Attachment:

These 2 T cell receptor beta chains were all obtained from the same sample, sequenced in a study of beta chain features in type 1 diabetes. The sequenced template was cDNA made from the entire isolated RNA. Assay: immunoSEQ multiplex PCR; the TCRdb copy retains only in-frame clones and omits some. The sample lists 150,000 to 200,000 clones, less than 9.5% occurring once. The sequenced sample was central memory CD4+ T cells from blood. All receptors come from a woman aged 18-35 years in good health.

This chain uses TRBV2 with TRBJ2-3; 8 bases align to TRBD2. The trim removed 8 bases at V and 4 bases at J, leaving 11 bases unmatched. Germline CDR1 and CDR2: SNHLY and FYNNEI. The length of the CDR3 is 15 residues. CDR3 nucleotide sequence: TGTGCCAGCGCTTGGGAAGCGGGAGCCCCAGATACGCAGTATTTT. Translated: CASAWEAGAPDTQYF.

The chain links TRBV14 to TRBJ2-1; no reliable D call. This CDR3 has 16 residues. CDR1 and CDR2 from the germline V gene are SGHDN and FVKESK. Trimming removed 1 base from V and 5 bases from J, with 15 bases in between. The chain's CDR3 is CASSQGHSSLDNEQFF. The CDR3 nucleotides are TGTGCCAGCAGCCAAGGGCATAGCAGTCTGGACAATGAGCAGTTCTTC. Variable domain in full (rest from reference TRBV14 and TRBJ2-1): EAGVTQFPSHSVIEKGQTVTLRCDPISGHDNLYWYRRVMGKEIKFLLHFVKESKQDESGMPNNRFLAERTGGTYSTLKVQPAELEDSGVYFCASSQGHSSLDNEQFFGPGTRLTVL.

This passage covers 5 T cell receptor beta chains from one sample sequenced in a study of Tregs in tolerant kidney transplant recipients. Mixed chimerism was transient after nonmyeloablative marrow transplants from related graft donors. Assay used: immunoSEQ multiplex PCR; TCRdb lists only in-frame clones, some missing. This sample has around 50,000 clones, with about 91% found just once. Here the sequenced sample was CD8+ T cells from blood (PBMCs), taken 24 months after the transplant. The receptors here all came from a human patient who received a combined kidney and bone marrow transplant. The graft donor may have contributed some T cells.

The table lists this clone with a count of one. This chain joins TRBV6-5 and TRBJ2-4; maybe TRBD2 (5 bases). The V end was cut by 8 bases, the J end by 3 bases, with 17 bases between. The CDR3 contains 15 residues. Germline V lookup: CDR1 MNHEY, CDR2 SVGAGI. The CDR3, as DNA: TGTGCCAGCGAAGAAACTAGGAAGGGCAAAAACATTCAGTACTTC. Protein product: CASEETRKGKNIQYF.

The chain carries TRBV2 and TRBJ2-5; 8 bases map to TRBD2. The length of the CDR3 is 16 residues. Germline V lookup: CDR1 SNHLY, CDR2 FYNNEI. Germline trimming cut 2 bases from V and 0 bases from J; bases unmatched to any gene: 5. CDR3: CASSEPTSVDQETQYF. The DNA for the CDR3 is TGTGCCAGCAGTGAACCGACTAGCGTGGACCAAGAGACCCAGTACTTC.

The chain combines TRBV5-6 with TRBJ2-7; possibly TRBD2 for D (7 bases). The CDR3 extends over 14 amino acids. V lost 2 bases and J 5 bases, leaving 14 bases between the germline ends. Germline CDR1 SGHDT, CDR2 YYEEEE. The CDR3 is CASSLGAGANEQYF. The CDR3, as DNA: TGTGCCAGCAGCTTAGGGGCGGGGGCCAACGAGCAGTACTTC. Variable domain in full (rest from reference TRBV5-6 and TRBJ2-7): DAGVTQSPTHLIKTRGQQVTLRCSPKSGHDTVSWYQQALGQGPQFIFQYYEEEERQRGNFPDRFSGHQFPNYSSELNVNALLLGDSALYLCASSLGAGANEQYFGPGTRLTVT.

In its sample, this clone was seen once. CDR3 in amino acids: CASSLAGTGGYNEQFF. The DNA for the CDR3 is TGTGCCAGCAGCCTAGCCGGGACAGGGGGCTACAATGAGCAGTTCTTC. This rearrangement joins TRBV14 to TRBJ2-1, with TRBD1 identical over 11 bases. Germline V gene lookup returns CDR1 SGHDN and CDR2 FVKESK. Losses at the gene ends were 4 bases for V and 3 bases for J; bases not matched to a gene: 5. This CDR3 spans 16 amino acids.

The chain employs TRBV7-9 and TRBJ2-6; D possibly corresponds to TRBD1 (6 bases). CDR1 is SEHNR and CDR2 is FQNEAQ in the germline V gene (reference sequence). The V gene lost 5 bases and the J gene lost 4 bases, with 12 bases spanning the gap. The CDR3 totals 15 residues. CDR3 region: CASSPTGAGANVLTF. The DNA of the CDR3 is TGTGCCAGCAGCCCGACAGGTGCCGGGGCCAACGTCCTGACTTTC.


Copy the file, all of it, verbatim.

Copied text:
These 2 T cell receptor beta chains were all obtained from the same sample, sequenced in a study of beta chain features in type 1 diabetes. The sequenced template was cDNA made from the entire isolated RNA. Assay: immunoSEQ multiplex PCR; the TCRdb copy retains only in-frame clones and omits some. The sample lists 150,000 to 200,000 clones, less than 9.5% occurring once. The sequenced sample was central memory CD4+ T cells from blood. All receptors come from a woman aged 18-35 years in good health.

This chain uses TRBV2 with TRBJ2-3; 8 bases align to TRBD2. The trim removed 8 bases at V and 4 bases at J, leaving 11 bases unmatched. Germline CDR1 and CDR2: SNHLY and FYNNEI. The length of the CDR3 is 15 residues. CDR3 nucleotide sequence: TGTGCCAGCGCTTGGGAAGCGGGAGCCCCAGATACGCAGTATTTT. Translated: CASAWEAGAPDTQYF.

The chain links TRBV14 to TRBJ2-1; no reliable D call. This CDR3 has 16 residues. CDR1 and CDR2 from the germline V gene are SGHDN and FVKESK. Trimming removed 1 base from V and 5 bases from J, with 15 bases in between. The chain's CDR3 is CASSQGHSSLDNEQFF. The CDR3 nucleotides are TGTGCCAGCAGCCAAGGGCATAGCAGTCTGGACAATGAGCAGTTCTTC. Variable domain in full (rest from reference TRBV14 and TRBJ2-1): EAGVTQFPSHSVIEKGQTVTLRCDPISGHDNLYWYRRVMGKEIKFLLHFVKESKQDESGMPNNRFLAERTGGTYSTLKVQPAELEDSGVYFCASSQGHSSLDNEQFFGPGTRLTVL.

This passage covers 5 T cell receptor beta chains from one sample sequenced in a study of Tregs in tolerant kidney transplant recipients. Mixed chimerism was transient after nonmyeloablative marrow transplants from related graft donors. Assay used: immunoSEQ multiplex PCR; TCRdb lists only in-frame clones, some missing. This sample has around 50,000 clones, with about 91% found just once. Here the sequenced sample was CD8+ T cells from blood (PBMCs), taken 24 months after the transplant. The receptors here all came from a human patient who received a combined kidney and bone marrow transplant. The graft donor may have contributed some T cells.

The table lists this clone with a count of one. This chain joins TRBV6-5 and TRBJ2-4; maybe TRBD2 (5 bases). The V end was cut by 8 bases, the J end by 3 bases, with 17 bases between. The CDR3 contains 15 residues. Germline V lookup: CDR1 MNHEY, CDR2 SVGAGI. The CDR3, as DNA: TGTGCCAGCGAAGAAACTAGGAAGGGCAAAAACATTCAGTACTTC. Protein product: CASEETRKGKNIQYF.

The chain carries TRBV2 and TRBJ2-5; 8 bases map to TRBD2. The length of the CDR3 is 16 residues. Germline V lookup: CDR1 SNHLY, CDR2 FYNNEI. Germline trimming cut 2 bases from V and 0 bases from J; bases unmatched to any gene: 5. CDR3: CASSEPTSVDQETQYF. The DNA for the CDR3 is TGTGCCAGCAGTGAACCGACTAGCGTGGACCAAGAGACCCAGTACTTC.

The chain combines TRBV5-6 with TRBJ2-7; possibly TRBD2 for D (7 bases). The CDR3 extends over 14 amino acids. V lost 2 bases and J 5 bases, leaving 14 bases between the germline ends. Germline CDR1 SGHDT, CDR2 YYEEEE. The CDR3 is CASSLGAGANEQYF. The CDR3, as DNA: TGTGCCAGCAGCTTAGGGGCGGGGGCCAACGAGCAGTACTTC. Variable domain in full (rest from reference TRBV5-6 and TRBJ2-7): DAGVTQSPTHLIKTRGQQVTLRCSPKSGHDTVSWYQQALGQGPQFIFQYYEEEERQRGNFPDRFSGHQFPNYSSELNVNALLLGDSALYLCASSLGAGANEQYFGPGTRLTVT.

In its sample, this clone was seen once. CDR3 in amino acids: CASSLAGTGGYNEQFF. The DNA for the CDR3 is TGTGCCAGCAGCCTAGCCGGGACAGGGGGCTACAATGAGCAGTTCTTC. This rearrangement joins TRBV14 to TRBJ2-1, with TRBD1 identical over 11 bases. Germline V gene lookup returns CDR1 SGHDN and CDR2 FVKESK. Losses at the gene ends were 4 bases for V and 3 bases for J; bases not matched to a gene: 5. This CDR3 spans 16 amino acids.

The chain employs TRBV7-9 and TRBJ2-6; D possibly corresponds to TRBD1 (6 bases). CDR1 is SEHNR and CDR2 is FQNEAQ in the germline V gene (reference sequence). The V gene lost 5 bases and the J gene lost 4 bases, with 12 bases spanning the gap. The CDR3 totals 15 residues. CDR3 region: CASSPTGAGANVLTF. The DNA of the CDR3 is TGTGCCAGCAGCCCGACAGGTGCCGGGGCCAACGTCCTGACTTTC.